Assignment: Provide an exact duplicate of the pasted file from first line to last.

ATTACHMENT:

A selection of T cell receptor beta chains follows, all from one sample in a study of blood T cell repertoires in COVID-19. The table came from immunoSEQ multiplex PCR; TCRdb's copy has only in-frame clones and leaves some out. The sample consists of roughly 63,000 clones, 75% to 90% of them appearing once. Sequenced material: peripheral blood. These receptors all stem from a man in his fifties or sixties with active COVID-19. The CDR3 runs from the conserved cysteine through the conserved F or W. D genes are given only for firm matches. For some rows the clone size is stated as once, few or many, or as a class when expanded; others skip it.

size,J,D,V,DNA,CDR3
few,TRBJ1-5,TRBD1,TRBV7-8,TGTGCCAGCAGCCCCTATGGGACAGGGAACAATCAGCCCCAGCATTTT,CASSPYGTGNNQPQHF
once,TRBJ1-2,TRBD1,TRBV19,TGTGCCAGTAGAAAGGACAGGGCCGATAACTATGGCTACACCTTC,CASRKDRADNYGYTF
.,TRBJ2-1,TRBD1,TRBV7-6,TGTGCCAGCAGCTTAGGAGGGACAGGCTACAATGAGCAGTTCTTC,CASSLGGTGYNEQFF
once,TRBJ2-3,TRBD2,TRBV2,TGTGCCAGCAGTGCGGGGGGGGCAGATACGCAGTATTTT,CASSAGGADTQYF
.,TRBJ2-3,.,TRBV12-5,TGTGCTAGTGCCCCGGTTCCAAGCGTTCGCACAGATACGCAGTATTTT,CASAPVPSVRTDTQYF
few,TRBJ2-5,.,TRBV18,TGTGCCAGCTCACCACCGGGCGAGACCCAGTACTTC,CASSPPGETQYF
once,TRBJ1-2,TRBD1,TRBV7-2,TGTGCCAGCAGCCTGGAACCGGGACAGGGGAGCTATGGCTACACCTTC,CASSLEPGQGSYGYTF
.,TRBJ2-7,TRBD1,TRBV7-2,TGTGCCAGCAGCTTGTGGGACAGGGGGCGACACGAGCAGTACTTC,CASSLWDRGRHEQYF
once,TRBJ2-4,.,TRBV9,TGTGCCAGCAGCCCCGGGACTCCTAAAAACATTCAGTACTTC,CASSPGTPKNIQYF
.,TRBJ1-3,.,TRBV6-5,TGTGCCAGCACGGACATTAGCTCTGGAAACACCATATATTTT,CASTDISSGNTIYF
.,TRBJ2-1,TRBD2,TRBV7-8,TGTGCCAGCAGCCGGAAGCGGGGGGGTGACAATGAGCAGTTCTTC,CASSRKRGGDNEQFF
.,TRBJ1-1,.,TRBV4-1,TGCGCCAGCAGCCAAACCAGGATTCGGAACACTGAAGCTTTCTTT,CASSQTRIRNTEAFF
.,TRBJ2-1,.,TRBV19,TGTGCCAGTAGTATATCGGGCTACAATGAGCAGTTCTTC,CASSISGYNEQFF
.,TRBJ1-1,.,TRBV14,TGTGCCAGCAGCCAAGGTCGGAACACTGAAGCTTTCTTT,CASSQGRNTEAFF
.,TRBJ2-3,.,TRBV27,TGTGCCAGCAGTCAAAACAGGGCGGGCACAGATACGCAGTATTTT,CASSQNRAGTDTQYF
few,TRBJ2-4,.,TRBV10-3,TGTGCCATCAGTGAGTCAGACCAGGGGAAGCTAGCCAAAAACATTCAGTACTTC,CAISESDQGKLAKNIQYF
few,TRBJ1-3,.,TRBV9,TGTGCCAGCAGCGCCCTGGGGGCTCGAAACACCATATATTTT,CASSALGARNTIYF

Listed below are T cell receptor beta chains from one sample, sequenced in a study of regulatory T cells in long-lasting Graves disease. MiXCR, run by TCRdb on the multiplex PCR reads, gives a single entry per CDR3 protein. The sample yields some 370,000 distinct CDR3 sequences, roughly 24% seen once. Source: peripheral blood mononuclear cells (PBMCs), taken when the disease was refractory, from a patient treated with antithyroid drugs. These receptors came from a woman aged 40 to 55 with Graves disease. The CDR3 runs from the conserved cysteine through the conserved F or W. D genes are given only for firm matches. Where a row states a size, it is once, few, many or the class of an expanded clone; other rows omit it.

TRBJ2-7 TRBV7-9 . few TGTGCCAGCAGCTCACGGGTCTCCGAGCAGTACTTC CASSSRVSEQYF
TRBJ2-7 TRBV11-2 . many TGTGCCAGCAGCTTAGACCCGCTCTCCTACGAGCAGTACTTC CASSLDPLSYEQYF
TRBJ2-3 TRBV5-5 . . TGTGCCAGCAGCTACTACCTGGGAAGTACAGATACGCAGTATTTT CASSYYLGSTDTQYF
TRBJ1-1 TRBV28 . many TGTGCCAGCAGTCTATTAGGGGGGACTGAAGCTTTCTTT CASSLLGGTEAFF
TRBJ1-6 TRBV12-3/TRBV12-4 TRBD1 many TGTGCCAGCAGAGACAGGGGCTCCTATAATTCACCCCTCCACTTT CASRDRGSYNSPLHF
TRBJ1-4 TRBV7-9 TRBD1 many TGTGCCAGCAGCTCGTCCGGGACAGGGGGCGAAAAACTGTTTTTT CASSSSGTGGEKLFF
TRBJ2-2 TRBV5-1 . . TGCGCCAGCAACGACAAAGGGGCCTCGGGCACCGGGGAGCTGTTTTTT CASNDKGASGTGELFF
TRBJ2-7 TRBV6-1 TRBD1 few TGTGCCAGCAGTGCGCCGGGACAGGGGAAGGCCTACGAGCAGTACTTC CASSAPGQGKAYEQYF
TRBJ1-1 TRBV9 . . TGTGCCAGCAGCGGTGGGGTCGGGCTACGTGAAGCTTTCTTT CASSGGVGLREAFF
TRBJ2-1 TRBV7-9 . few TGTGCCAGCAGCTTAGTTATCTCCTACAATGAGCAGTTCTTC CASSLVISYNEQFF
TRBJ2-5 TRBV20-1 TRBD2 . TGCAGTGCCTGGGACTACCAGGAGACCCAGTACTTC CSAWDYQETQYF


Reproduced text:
A selection of T cell receptor beta chains follows, all from one sample in a study of blood T cell repertoires in COVID-19. The table came from immunoSEQ multiplex PCR; TCRdb's copy has only in-frame clones and leaves some out. The sample consists of roughly 63,000 clones, 75% to 90% of them appearing once. Sequenced material: peripheral blood. These receptors all stem from a man in his fifties or sixties with active COVID-19. The CDR3 runs from the conserved cysteine through the conserved F or W. D genes are given only for firm matches. For some rows the clone size is stated as once, few or many, or as a class when expanded; others skip it.

size,J,D,V,DNA,CDR3
few,TRBJ1-5,TRBD1,TRBV7-8,TGTGCCAGCAGCCCCTATGGGACAGGGAACAATCAGCCCCAGCATTTT,CASSPYGTGNNQPQHF
once,TRBJ1-2,TRBD1,TRBV19,TGTGCCAGTAGAAAGGACAGGGCCGATAACTATGGCTACACCTTC,CASRKDRADNYGYTF
.,TRBJ2-1,TRBD1,TRBV7-6,TGTGCCAGCAGCTTAGGAGGGACAGGCTACAATGAGCAGTTCTTC,CASSLGGTGYNEQFF
once,TRBJ2-3,TRBD2,TRBV2,TGTGCCAGCAGTGCGGGGGGGGCAGATACGCAGTATTTT,CASSAGGADTQYF
.,TRBJ2-3,.,TRBV12-5,TGTGCTAGTGCCCCGGTTCCAAGCGTTCGCACAGATACGCAGTATTTT,CASAPVPSVRTDTQYF
few,TRBJ2-5,.,TRBV18,TGTGCCAGCTCACCACCGGGCGAGACCCAGTACTTC,CASSPPGETQYF
once,TRBJ1-2,TRBD1,TRBV7-2,TGTGCCAGCAGCCTGGAACCGGGACAGGGGAGCTATGGCTACACCTTC,CASSLEPGQGSYGYTF
.,TRBJ2-7,TRBD1,TRBV7-2,TGTGCCAGCAGCTTGTGGGACAGGGGGCGACACGAGCAGTACTTC,CASSLWDRGRHEQYF
once,TRBJ2-4,.,TRBV9,TGTGCCAGCAGCCCCGGGACTCCTAAAAACATTCAGTACTTC,CASSPGTPKNIQYF
.,TRBJ1-3,.,TRBV6-5,TGTGCCAGCACGGACATTAGCTCTGGAAACACCATATATTTT,CASTDISSGNTIYF
.,TRBJ2-1,TRBD2,TRBV7-8,TGTGCCAGCAGCCGGAAGCGGGGGGGTGACAATGAGCAGTTCTTC,CASSRKRGGDNEQFF
.,TRBJ1-1,.,TRBV4-1,TGCGCCAGCAGCCAAACCAGGATTCGGAACACTGAAGCTTTCTTT,CASSQTRIRNTEAFF
.,TRBJ2-1,.,TRBV19,TGTGCCAGTAGTATATCGGGCTACAATGAGCAGTTCTTC,CASSISGYNEQFF
.,TRBJ1-1,.,TRBV14,TGTGCCAGCAGCCAAGGTCGGAACACTGAAGCTTTCTTT,CASSQGRNTEAFF
.,TRBJ2-3,.,TRBV27,TGTGCCAGCAGTCAAAACAGGGCGGGCACAGATACGCAGTATTTT,CASSQNRAGTDTQYF
few,TRBJ2-4,.,TRBV10-3,TGTGCCATCAGTGAGTCAGACCAGGGGAAGCTAGCCAAAAACATTCAGTACTTC,CAISESDQGKLAKNIQYF
few,TRBJ1-3,.,TRBV9,TGTGCCAGCAGCGCCCTGGGGGCTCGAAACACCATATATTTT,CASSALGARNTIYF

Listed below are T cell receptor beta chains from one sample, sequenced in a study of regulatory T cells in long-lasting Graves disease. MiXCR, run by TCRdb on the multiplex PCR reads, gives a single entry per CDR3 protein. The sample yields some 370,000 distinct CDR3 sequences, roughly 24% seen once. Source: peripheral blood mononuclear cells (PBMCs), taken when the disease was refractory, from a patient treated with antithyroid drugs. These receptors came from a woman aged 40 to 55 with Graves disease. The CDR3 runs from the conserved cysteine through the conserved F or W. D genes are given only for firm matches. Where a row states a size, it is once, few, many or the class of an expanded clone; other rows omit it.

TRBJ2-7 TRBV7-9 . few TGTGCCAGCAGCTCACGGGTCTCCGAGCAGTACTTC CASSSRVSEQYF
TRBJ2-7 TRBV11-2 . many TGTGCCAGCAGCTTAGACCCGCTCTCCTACGAGCAGTACTTC CASSLDPLSYEQYF
TRBJ2-3 TRBV5-5 . . TGTGCCAGCAGCTACTACCTGGGAAGTACAGATACGCAGTATTTT CASSYYLGSTDTQYF
TRBJ1-1 TRBV28 . many TGTGCCAGCAGTCTATTAGGGGGGACTGAAGCTTTCTTT CASSLLGGTEAFF
TRBJ1-6 TRBV12-3/TRBV12-4 TRBD1 many TGTGCCAGCAGAGACAGGGGCTCCTATAATTCACCCCTCCACTTT CASRDRGSYNSPLHF
TRBJ1-4 TRBV7-9 TRBD1 many TGTGCCAGCAGCTCGTCCGGGACAGGGGGCGAAAAACTGTTTTTT CASSSSGTGGEKLFF
TRBJ2-2 TRBV5-1 . . TGCGCCAGCAACGACAAAGGGGCCTCGGGCACCGGGGAGCTGTTTTTT CASNDKGASGTGELFF
TRBJ2-7 TRBV6-1 TRBD1 few TGTGCCAGCAGTGCGCCGGGACAGGGGAAGGCCTACGAGCAGTACTTC CASSAPGQGKAYEQYF
TRBJ1-1 TRBV9 . . TGTGCCAGCAGCGGTGGGGTCGGGCTACGTGAAGCTTTCTTT CASSGGVGLREAFF
TRBJ2-1 TRBV7-9 . few TGTGCCAGCAGCTTAGTTATCTCCTACAATGAGCAGTTCTTC CASSLVISYNEQFF
TRBJ2-5 TRBV20-1 TRBD2 . TGCAGTGCCTGGGACTACCAGGAGACCCAGTACTTC CSAWDYQETQYF